Why Do Companies Create Anonymous Videos on YouTube?

I’m currently writing the chapter on YouTube in our forthcoming social media marketing book. I’m puzzling over a pretty basic phenomenon of the new media world: the stealth marketing video. Common examples include:

The process usually goes like this: These videos are posted with only obscure or oblique references to the brands they’re promoting. They’re remarkable and amazing feats (either real or CGI) make then viral hits on YouTube. Sooner or later, the companies behind them disclose the videos’ true origins.

What Do The Brands Stand To Gain?

As in the case of the Cardo Systems video, the company sometimes replaces the video with a new one promoting their brand. Alternately, as in the Ray-ban video, they add a link to their website.

However, in other cases–Levis and Guitar Hero–there’s still no indication on the video page that the video isn’t a legitimate, user-generated and unaffiliated with a corporation.

So why bother? The only tangible, measurable result that I can think of is the free media the companies earn when they go public with the revelation. Of course, this only pays off if the video itself is a success. How many of these corporate stealth videos never get revealed because they only received 8700 views?

There’s considerable value in that earned media. However, this article indicates that “Bike Hero” required four weeks worth of production by an ad agency. That’s quite an expense for what I imagine to be fairly middling media exposure.

As far as I can figure, there isn’t much of a brand awareness gain. After all, the videos usually don’t promote specific brands–that only appears in the subsequent media coverage. And “Bike Hero” isn’t effective unless you’re already familiar with Guitar Hero, the game.

There’s also the question of possible damage to the brand when it’s revealed that the videos are, in fact, from lame corporations. I don’t think that matters very much in the fluid world of YouTube, but it’s worth considering.

So what else do these brands stand to gain?


  1. There are a couple ways to look at it. One is that the lack of overt branding makes the content more readily shared without introducing doubt over whether one is being used as a shill. Another is that the content will appear more genuine and independent, a spontaneous endorsement without the need for a gimmick like a hidden camera test.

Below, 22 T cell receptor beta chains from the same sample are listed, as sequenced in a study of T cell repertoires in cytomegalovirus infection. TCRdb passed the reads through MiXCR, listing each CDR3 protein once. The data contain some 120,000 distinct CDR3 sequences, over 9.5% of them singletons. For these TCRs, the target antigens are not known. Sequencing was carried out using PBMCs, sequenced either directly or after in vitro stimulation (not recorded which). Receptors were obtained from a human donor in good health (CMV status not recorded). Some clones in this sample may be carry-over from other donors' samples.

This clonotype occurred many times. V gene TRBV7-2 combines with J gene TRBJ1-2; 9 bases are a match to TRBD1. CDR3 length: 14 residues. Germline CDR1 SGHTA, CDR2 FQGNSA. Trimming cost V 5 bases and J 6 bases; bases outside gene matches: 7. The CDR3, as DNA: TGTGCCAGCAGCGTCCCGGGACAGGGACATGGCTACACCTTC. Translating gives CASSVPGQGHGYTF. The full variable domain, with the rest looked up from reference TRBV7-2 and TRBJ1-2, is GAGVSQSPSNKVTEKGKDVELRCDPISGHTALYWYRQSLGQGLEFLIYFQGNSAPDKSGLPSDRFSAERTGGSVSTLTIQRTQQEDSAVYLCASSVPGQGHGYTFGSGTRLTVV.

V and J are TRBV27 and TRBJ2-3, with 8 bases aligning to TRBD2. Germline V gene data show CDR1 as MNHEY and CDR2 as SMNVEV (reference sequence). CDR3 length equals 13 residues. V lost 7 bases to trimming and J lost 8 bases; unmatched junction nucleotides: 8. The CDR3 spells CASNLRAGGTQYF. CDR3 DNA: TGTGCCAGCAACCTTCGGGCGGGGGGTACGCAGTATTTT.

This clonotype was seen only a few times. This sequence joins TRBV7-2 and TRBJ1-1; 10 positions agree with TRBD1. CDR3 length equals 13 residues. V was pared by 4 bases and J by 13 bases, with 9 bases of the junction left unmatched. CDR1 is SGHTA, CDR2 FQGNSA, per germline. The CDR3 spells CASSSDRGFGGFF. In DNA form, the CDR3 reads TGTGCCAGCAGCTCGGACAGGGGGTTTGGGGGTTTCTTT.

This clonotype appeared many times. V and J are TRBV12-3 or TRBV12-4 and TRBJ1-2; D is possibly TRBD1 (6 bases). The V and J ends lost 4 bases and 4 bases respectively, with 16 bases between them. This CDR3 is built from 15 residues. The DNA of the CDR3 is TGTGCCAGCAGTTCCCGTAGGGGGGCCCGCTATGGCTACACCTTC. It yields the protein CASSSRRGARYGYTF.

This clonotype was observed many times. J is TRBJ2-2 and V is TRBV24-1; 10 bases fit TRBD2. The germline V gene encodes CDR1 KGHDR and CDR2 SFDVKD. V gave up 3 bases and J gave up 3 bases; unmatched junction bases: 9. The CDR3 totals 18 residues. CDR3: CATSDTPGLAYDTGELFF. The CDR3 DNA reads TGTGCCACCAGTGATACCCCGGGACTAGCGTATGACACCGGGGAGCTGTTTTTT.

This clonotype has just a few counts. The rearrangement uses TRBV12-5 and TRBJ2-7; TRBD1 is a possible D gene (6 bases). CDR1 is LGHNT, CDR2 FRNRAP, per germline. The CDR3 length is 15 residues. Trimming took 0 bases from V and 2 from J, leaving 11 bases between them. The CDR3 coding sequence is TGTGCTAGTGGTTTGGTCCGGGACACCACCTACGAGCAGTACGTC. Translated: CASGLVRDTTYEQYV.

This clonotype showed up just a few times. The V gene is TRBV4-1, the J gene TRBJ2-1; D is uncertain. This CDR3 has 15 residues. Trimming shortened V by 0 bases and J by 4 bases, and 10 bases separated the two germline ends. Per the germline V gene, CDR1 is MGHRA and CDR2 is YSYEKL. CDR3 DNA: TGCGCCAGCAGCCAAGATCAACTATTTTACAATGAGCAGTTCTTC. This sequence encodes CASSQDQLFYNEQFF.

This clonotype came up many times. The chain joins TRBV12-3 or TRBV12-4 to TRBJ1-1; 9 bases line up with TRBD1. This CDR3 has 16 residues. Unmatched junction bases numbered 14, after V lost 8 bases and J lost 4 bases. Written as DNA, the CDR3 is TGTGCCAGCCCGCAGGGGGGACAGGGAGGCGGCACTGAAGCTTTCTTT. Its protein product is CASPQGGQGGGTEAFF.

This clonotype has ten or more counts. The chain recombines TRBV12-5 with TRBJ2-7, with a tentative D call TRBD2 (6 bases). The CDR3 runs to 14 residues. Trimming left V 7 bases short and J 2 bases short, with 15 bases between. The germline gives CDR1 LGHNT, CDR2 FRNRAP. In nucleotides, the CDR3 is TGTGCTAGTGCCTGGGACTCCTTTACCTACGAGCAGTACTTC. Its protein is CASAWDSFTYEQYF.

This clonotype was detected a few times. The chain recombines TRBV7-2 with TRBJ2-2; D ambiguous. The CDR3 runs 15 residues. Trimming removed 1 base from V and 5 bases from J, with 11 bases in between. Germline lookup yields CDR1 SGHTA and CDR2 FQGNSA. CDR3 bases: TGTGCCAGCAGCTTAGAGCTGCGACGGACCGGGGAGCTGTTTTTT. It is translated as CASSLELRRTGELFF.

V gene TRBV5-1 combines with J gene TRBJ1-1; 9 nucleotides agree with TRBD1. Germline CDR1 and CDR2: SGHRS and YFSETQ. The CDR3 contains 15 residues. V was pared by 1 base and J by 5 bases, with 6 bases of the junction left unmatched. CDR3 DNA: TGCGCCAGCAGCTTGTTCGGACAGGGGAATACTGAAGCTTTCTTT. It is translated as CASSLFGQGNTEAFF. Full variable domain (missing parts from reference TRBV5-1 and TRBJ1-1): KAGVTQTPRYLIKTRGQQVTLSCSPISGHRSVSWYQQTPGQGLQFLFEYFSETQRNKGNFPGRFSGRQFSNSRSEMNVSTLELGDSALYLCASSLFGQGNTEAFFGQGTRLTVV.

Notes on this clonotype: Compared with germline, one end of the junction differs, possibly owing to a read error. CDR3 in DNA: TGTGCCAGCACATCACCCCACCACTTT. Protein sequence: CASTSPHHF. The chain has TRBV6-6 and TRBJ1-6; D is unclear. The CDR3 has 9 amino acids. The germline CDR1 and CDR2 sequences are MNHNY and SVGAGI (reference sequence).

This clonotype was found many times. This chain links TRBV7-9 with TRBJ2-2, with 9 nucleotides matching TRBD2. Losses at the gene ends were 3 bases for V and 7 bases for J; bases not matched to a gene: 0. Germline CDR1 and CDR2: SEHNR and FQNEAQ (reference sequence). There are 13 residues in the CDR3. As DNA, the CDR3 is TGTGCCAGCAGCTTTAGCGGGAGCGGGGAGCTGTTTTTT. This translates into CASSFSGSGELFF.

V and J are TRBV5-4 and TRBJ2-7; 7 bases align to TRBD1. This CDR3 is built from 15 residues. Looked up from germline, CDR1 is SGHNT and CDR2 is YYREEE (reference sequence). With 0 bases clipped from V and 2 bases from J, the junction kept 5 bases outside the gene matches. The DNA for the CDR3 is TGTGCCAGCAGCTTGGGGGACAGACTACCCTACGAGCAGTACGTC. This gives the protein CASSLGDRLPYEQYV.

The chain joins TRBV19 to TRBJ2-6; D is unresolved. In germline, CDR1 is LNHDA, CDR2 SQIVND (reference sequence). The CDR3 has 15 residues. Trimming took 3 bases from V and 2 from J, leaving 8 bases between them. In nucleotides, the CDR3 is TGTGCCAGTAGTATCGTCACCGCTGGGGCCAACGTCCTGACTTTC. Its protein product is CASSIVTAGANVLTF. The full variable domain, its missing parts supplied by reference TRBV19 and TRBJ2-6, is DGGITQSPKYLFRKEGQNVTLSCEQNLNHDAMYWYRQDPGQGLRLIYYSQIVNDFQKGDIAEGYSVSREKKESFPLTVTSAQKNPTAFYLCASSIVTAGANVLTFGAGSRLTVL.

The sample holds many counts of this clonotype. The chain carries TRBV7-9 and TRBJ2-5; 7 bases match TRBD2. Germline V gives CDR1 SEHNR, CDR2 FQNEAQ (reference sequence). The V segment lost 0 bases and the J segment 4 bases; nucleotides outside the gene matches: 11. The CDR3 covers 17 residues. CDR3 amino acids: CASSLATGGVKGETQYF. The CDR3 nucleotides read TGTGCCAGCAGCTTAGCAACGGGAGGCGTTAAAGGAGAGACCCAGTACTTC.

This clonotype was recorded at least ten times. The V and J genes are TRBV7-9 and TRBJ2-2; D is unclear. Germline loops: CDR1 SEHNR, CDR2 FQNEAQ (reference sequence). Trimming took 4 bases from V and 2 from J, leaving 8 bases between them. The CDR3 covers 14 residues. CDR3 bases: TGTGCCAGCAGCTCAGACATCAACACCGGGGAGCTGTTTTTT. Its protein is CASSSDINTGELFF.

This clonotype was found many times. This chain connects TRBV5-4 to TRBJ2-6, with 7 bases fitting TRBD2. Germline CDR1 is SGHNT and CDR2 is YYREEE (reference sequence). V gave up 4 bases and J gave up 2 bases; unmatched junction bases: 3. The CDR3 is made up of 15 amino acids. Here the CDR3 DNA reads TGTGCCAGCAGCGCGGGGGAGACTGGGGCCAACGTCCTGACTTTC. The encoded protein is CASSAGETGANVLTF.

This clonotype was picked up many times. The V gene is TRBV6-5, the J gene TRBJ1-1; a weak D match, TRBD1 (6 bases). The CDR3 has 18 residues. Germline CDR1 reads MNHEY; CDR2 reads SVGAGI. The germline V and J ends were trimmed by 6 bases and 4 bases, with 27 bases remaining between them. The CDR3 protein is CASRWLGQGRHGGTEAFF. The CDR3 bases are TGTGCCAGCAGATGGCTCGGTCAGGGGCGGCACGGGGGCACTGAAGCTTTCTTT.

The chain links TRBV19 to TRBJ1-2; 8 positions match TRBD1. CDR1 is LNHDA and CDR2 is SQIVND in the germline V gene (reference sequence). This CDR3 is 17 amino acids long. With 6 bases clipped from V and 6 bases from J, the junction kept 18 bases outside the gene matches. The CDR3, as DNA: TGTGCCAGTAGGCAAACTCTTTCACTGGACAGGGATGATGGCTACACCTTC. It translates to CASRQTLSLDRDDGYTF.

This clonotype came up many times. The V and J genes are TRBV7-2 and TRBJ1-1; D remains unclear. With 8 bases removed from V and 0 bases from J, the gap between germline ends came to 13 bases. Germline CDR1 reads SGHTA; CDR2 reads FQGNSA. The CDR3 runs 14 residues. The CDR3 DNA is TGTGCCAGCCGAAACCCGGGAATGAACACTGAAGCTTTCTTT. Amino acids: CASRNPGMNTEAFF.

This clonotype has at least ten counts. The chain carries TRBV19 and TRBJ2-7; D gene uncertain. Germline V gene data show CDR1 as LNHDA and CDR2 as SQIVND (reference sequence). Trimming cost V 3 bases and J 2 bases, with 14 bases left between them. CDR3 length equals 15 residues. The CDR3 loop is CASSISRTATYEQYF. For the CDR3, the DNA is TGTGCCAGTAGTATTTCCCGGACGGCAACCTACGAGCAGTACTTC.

If someone likes an unbranded ad or series of ads enough to find out who makes them or what brand is used in the ad, there is the JJ Abrams mystery box satisfaction, where a person gets a charge out of making the discovery. In effect, they’ve sought out the brand and an association between the satisfaction of solving the mystery and the brand is forged.

    Personally, I find unbranded video a risky social media strategy. While they may get some great short-term traction, they’re almost always discovered to be produced, and I have doubts about what this does for long-term trust in the brand. But I might be too curmudgeonly to be in the audience those ads are designed for.

    Note I say ad rather than video, as I don’t believe that any content produced for a brand can be anything other than an ad. See above re. curmudgeon 🙂

  2. Interestingly, there’s an article at Slate today that talks not about unbranded ads, but on their damaging repetition on the web. Great take-away quote for anyone who keeps trying to think about how to ‘go viral’: It’s not important how many people see your ad, but how many people like your ad.

    Amen to that.

  3. Some of the videos are great, but misrepresentation is just lame, in my opinion.

    If it’s a “user generated effect” that they’re going for, then they should be encouraging their fans to submit genuine fan videos. Some of these rules and etiquette are still being written, but I think time will prove this type of promotion will be dismissed as manipulative and slimy. There can only be so many Lonelygirl15s before we lose our patience with this stuff and start calling bullshit.

    In fact, Activision’s response to the Bike Hero ad, that the ruse was purposeful (see JJ Abrams reference by Tod) just reeks of weak cover-up.

    I couldn’t resist adding another to the list above Darren- eventually found to be an ad for Gatorade, shot live at a real minor league ball game and CGd later: http://www.youtube.com/watch?v=Hvmlp2QPfsE

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